The questions to the case study demand ethical answers. The first question asks which character are we sympathetic about. Should we sympathize with Anna or her mother? Anna wants independence of her body while her mother wants her to keep her sister alive by donating her kidney. Anna is eating up by guilt as she makes the decision of not donating her kidney to her sister. However, Kate backs Anna’s decision by telling her that she does not want to live anymore. On the other hand, their mother Sarah wants Kate to live. In fact, she does not see Anna as her child, but only as a means of survival for Kate. Sarah neglected other children and paid attention to Kate only. Relativism applies to this case, normally the rationalists do not believe in the creation of “designer babies” to help a dying kid. Sarah’s idea may not have worked out until the end, but it gave her a lot of time with Kate. When Anna was 13, she began making her decisions. Such decisions involved enlisting the services of law, self-destructive behaviors, such as smoking, in order to help with her guilt. Anna was also applying the rules of relativism. She was a grown person; thus, she had a right to make her decisions. Who is to be pitied pity between them? Both of them are going through rough situations. Moreover, they have different expectations. Kate’s mother did not listen to her. Her mother assumed she wanted to live; she never talked with her about her emotions. Her mother took care of her and did not abandon her when she was ailing. It came as a shock to her mother when Anna confessed in the courtroom that Kate did not want to live. Kate had to choose between her mother’s ideas, her sister’s ideas, and what she wanted. I sympathize with Kate because her decision never counted for long. The book has an ambiguous distinction between what is right and wrong. Everyone is struggling to come to terms with their decisions. Anna is in between a rock as she figures out whether not to donate her kidney to sister which will kill her or to have control over her body. If Anna donates the kidney, the involved surgical process is risky, and she might end up dying. The line of telling the difference between right and wrong was obsolete in this family. It reached a point where everyone was fighting for their personal needs.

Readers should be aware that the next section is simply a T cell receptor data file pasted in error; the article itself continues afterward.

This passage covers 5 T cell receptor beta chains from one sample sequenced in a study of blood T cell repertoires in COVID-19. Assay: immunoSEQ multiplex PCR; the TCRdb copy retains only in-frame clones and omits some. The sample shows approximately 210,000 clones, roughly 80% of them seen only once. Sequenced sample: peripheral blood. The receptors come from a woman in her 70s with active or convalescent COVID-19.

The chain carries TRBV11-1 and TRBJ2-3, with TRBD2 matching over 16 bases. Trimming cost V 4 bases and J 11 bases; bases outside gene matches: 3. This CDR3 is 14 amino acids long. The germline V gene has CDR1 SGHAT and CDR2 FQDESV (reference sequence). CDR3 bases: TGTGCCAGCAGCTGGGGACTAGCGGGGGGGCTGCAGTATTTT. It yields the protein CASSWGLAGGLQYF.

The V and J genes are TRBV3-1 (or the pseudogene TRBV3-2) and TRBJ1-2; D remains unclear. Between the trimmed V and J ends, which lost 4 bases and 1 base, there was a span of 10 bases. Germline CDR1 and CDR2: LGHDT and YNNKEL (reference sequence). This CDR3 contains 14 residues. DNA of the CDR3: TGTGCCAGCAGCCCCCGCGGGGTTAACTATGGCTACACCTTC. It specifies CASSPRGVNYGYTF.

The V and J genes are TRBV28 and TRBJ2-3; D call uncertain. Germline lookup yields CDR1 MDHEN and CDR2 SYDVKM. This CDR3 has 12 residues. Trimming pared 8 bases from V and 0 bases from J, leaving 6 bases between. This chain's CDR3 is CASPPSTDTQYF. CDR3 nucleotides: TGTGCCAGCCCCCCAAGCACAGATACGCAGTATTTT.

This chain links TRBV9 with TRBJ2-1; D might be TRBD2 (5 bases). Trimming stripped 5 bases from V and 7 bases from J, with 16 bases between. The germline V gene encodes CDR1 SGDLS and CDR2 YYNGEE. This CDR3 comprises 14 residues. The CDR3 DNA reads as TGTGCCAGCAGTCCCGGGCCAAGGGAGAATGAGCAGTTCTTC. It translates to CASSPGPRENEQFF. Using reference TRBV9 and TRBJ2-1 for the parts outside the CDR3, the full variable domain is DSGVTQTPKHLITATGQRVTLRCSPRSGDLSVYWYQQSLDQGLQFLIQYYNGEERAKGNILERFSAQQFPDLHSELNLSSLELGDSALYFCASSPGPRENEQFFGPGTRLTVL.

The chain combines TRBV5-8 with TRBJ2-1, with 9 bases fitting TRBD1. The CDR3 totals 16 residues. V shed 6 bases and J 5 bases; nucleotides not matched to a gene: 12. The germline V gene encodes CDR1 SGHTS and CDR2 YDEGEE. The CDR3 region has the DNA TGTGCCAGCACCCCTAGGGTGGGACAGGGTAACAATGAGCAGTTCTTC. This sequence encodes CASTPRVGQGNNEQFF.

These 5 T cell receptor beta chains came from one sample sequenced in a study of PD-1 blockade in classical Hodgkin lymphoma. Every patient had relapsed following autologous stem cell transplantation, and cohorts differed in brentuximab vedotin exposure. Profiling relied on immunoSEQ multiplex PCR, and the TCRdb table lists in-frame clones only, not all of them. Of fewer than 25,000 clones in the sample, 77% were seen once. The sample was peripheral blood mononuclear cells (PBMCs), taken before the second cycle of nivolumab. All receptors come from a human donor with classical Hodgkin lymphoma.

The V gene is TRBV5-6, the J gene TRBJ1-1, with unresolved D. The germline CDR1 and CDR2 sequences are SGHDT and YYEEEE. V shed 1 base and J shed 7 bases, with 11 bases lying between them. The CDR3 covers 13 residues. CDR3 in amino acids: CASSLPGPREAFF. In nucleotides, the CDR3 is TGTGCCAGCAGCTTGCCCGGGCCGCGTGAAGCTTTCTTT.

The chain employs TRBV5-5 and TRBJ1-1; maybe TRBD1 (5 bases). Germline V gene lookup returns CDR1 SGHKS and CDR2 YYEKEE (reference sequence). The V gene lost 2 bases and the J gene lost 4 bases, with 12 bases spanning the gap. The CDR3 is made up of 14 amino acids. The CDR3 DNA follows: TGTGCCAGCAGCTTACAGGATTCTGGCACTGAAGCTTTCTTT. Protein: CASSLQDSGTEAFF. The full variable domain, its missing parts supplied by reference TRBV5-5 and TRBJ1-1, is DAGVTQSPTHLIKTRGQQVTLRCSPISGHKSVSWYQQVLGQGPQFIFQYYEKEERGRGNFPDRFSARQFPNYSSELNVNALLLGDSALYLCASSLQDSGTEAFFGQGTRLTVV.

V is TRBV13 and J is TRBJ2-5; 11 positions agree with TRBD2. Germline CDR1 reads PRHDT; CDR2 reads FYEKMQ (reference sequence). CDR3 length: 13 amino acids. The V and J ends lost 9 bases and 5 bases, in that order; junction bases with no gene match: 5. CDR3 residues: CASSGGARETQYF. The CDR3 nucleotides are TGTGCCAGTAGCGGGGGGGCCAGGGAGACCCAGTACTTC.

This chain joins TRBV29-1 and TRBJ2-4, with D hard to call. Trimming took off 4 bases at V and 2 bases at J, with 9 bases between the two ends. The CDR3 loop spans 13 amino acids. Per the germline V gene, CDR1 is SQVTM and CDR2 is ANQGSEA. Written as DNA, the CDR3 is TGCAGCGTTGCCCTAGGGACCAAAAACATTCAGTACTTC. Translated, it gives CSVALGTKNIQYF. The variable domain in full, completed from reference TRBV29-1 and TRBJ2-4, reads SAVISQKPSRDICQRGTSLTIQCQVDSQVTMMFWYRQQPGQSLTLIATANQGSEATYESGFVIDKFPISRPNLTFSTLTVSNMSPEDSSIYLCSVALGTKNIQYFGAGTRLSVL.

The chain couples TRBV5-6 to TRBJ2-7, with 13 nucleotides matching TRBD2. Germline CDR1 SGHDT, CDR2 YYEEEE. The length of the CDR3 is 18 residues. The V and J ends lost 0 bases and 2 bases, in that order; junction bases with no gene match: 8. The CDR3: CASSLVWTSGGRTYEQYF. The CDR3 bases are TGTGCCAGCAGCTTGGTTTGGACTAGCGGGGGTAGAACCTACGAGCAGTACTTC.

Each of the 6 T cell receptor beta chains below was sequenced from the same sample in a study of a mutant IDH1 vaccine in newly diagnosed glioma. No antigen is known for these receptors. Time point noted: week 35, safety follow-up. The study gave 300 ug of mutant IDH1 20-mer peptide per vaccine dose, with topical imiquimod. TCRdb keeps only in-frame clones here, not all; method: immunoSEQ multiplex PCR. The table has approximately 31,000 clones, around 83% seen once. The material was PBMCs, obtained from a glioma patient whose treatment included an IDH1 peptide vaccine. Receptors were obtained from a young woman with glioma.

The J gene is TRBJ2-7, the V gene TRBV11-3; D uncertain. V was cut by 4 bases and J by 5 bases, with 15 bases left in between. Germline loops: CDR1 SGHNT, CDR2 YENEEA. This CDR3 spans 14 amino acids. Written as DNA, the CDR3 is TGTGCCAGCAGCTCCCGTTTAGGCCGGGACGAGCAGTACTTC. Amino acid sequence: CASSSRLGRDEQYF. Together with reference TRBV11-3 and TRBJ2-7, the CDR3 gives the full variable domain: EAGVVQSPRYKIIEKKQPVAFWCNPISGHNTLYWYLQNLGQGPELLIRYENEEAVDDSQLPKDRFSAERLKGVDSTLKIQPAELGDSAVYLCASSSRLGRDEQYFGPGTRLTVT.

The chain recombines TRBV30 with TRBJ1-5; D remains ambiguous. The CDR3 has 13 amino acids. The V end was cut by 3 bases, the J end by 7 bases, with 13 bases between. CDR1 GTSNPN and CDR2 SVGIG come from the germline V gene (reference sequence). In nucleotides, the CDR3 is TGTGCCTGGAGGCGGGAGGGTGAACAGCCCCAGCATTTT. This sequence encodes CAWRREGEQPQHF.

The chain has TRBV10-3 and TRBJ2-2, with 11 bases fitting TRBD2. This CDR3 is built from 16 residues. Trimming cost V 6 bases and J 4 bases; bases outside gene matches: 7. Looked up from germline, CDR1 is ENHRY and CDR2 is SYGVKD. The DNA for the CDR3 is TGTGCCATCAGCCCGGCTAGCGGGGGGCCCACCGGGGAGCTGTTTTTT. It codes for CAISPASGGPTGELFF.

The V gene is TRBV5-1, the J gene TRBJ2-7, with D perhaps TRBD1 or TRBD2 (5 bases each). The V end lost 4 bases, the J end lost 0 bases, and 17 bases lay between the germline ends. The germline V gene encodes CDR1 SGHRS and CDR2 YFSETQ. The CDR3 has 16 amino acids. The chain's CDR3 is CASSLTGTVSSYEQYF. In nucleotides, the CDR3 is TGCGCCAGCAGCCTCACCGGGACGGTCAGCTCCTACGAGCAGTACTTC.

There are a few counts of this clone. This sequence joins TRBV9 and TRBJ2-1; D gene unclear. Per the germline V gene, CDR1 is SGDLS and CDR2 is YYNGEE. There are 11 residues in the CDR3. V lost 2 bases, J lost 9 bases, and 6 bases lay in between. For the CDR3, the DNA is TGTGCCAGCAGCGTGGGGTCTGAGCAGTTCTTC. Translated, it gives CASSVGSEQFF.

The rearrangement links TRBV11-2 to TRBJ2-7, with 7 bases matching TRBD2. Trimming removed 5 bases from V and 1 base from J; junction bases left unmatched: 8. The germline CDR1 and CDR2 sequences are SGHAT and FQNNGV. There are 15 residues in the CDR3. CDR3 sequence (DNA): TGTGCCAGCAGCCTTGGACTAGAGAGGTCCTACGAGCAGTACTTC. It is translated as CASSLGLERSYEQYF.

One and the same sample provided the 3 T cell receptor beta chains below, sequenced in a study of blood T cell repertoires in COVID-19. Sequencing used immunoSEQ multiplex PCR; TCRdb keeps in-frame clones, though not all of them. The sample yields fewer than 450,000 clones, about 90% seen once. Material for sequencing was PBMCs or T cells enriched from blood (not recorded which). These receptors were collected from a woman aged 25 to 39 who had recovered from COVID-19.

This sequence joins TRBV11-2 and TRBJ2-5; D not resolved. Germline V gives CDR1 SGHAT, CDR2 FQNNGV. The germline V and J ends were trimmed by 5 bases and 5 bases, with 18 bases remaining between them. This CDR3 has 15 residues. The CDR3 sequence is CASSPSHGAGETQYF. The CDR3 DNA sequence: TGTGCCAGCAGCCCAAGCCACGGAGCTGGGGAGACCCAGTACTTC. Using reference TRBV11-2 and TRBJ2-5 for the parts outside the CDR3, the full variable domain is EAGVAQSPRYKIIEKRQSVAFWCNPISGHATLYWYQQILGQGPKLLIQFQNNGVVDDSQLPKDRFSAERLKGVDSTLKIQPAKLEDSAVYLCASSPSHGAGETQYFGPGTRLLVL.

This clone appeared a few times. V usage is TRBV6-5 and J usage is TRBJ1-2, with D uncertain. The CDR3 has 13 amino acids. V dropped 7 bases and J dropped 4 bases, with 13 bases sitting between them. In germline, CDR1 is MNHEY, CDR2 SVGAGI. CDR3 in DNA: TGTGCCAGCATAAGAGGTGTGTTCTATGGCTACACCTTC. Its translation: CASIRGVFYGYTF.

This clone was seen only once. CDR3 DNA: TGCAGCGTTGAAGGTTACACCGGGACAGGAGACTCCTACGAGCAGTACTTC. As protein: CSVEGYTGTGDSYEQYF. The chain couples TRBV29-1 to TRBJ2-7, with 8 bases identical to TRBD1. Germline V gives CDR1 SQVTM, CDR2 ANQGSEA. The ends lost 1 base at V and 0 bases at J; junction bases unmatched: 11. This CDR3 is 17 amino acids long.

The book/ movie reaches a point where science is in conflict with humanity. The designer baby realizes that she is human. She feels she has a right to decide about her body. Ethics would question the idea of designing of a baby by scientists so that they can meet specific genetic requirements. Ethics believe that life is sacred and such babies should not be designed. On the other hand, Sarah was a relativist; she acted in line with the situation and did the best to save her child. We cannot crucify Sarah for what she did because it gave her another daughter who kept her sister alive for some time. The end justified the means for her. The question of screening embryos for the desired traits depends on the characters involved. It is also dependent on the situation they are facing. We cannot blindly say it is wrong because we are not in that situation. A parent who faces such a situation will be the best to answer that.

Relativism has been under constant criticism since its inception. Empiricists, rationalists, and theorists such as Kant have been constantly attacking the idea of relativism. They say relativism is a foolish belief that something cannot exist and not exist at the same time. One of the strongest arguments that has been used against relativism is that, if everything holds equal value in society, then Nazis and other evil people are as right as the other members of the society. Nazis were ethnocentric people who made their decisions based on what they thought were right to them. They believed their culture was more superior to other cultures. This was a loophole that people have used to attack relativism constantly. The critics of modern-day relativism have a hard time in justifying their view because society has adopted relativism. Nothing is as black and white as it was before and people are constantly doing what they think is right according to them. Modernism started with the Enlightenment period when people began taking a keen interest in knowledge.